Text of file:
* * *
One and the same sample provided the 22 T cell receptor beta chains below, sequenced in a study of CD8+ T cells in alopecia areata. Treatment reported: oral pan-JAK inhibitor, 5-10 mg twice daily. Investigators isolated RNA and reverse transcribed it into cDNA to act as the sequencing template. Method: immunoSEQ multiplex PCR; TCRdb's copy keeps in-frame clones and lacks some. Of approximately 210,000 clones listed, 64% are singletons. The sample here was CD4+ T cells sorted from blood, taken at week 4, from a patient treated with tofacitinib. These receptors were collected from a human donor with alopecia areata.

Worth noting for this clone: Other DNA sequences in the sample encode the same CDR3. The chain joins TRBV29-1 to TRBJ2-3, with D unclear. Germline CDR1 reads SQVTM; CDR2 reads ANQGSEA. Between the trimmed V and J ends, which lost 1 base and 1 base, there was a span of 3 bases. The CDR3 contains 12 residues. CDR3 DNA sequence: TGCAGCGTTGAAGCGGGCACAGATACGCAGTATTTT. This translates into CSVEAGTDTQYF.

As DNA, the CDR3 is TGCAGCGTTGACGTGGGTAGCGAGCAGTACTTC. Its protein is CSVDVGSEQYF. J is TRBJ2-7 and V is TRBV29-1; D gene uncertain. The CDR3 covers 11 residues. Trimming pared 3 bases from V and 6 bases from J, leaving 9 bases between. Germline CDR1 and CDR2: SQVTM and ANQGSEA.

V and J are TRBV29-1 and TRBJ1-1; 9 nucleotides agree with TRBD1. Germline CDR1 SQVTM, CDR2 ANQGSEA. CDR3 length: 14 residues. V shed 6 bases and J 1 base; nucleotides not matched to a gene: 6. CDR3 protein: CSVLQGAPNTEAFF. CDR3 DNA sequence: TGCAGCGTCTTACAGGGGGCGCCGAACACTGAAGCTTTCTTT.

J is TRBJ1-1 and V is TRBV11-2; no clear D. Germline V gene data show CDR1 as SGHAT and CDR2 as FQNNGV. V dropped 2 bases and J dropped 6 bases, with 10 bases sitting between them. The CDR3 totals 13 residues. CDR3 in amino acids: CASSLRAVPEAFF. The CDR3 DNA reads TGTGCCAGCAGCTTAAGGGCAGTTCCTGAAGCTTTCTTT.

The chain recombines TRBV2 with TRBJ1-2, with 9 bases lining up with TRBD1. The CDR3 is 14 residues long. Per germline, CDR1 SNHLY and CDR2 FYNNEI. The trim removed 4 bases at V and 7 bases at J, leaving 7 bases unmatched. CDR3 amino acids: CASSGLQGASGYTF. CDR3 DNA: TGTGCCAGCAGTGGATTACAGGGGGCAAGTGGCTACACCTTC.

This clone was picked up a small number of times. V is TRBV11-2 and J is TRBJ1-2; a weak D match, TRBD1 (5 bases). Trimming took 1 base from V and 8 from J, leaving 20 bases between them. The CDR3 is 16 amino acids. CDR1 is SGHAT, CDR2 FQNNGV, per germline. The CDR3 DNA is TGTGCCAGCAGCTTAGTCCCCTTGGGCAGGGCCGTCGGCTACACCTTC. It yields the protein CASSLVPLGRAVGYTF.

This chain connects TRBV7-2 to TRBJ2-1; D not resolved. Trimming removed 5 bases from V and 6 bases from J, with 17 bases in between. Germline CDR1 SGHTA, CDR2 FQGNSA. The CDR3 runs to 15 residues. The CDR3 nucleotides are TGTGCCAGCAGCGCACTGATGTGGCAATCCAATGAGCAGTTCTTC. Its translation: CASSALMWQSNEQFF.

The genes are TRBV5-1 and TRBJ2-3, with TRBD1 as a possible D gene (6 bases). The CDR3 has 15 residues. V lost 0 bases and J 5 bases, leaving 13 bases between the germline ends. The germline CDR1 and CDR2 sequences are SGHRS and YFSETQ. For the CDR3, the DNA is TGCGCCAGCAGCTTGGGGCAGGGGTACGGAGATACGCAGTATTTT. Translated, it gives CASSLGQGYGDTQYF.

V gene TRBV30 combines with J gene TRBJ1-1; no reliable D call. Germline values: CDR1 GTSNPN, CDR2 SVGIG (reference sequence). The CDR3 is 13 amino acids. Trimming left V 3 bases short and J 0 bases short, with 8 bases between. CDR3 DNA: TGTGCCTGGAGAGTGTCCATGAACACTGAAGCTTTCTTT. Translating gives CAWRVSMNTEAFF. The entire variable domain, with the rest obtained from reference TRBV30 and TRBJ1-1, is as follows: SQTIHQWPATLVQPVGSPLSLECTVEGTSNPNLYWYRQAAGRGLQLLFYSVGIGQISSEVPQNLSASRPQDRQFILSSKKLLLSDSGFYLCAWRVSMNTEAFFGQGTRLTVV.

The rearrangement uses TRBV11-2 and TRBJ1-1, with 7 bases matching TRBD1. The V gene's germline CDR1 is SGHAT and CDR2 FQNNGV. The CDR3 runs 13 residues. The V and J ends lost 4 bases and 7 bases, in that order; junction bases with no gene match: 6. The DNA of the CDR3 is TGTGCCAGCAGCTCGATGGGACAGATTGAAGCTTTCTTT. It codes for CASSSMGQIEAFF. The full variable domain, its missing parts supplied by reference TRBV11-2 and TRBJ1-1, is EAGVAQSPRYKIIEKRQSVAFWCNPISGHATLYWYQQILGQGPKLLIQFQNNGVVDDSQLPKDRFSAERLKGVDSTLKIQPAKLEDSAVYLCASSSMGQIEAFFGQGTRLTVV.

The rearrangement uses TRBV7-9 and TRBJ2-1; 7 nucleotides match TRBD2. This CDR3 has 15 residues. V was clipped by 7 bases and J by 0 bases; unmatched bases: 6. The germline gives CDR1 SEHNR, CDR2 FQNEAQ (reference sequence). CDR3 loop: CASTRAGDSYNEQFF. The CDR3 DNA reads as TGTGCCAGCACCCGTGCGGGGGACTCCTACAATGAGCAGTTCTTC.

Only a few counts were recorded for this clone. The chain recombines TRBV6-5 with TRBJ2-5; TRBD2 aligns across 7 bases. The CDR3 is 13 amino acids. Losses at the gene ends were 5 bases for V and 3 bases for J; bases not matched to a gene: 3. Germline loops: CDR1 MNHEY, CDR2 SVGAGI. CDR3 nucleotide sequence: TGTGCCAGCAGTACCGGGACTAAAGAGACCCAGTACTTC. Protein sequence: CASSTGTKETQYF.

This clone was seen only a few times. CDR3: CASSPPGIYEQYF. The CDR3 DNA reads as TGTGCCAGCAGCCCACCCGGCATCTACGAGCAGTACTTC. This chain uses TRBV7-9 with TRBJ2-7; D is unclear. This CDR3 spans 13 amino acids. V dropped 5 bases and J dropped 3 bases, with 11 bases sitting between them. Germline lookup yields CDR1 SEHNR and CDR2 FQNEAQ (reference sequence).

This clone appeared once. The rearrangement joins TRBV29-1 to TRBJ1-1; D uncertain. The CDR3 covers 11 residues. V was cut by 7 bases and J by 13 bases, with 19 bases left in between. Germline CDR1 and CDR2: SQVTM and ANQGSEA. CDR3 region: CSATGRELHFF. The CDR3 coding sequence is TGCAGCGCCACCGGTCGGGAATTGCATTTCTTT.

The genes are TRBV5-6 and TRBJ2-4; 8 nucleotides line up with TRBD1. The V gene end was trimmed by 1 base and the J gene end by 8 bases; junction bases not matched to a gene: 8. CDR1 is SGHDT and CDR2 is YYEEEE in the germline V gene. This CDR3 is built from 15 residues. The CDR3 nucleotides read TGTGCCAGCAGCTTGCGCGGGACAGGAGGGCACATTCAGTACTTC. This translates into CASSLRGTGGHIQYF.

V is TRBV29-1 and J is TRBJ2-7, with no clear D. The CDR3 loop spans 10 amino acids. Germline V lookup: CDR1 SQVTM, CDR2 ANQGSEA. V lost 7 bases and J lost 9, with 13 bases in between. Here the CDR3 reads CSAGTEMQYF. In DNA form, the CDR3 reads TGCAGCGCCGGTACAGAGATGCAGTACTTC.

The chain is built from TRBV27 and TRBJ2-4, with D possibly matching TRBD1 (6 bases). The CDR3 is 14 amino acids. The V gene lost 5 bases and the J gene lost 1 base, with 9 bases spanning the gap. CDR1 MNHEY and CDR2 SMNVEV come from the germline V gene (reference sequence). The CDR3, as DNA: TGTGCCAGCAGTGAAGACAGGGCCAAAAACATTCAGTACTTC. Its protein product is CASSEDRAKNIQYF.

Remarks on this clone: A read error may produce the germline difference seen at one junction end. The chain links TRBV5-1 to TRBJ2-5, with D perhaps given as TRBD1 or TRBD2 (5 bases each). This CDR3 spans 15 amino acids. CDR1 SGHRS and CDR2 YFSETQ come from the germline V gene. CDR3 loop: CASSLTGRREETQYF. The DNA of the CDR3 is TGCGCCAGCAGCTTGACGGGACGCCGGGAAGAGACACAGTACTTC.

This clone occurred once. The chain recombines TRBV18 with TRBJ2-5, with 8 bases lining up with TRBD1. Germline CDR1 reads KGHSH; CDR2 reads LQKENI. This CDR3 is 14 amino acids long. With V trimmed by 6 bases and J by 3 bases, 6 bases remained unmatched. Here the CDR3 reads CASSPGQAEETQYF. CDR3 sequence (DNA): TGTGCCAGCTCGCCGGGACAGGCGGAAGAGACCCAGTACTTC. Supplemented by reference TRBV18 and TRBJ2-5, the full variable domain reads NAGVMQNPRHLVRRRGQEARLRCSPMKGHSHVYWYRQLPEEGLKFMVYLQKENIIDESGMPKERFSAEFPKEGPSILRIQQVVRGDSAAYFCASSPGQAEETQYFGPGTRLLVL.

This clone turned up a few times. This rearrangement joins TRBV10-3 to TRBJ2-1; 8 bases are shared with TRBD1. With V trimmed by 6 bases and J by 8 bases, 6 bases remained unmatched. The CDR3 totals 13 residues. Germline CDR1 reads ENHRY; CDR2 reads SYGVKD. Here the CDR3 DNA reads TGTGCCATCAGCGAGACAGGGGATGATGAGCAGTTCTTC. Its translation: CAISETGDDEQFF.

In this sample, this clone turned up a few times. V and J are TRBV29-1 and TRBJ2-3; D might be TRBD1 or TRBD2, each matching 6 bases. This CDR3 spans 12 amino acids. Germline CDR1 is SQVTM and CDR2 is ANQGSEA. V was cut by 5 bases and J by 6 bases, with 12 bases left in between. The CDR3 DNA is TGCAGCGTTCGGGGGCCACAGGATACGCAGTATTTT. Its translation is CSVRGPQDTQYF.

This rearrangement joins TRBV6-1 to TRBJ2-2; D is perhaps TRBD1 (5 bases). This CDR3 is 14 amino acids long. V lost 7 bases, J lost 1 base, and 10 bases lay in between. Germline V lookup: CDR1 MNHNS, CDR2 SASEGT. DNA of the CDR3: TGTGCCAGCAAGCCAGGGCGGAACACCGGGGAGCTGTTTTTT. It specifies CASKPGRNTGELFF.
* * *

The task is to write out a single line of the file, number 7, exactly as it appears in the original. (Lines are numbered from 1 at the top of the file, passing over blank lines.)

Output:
This clone was picked up a small number of times. V is TRBV11-2 and J is TRBJ1-2; a weak D match, TRBD1 (5 bases). Trimming took 1 base from V and 8 from J, leaving 20 bases between them. The CDR3 is 16 amino acids. CDR1 is SGHAT, CDR2 FQNNGV, per germline. The CDR3 DNA is TGTGCCAGCAGCTTAGTCCCCTTGGGCAGGGCCGTCGGCTACACCTTC. It yields the protein CASSLVPLGRAVGYTF.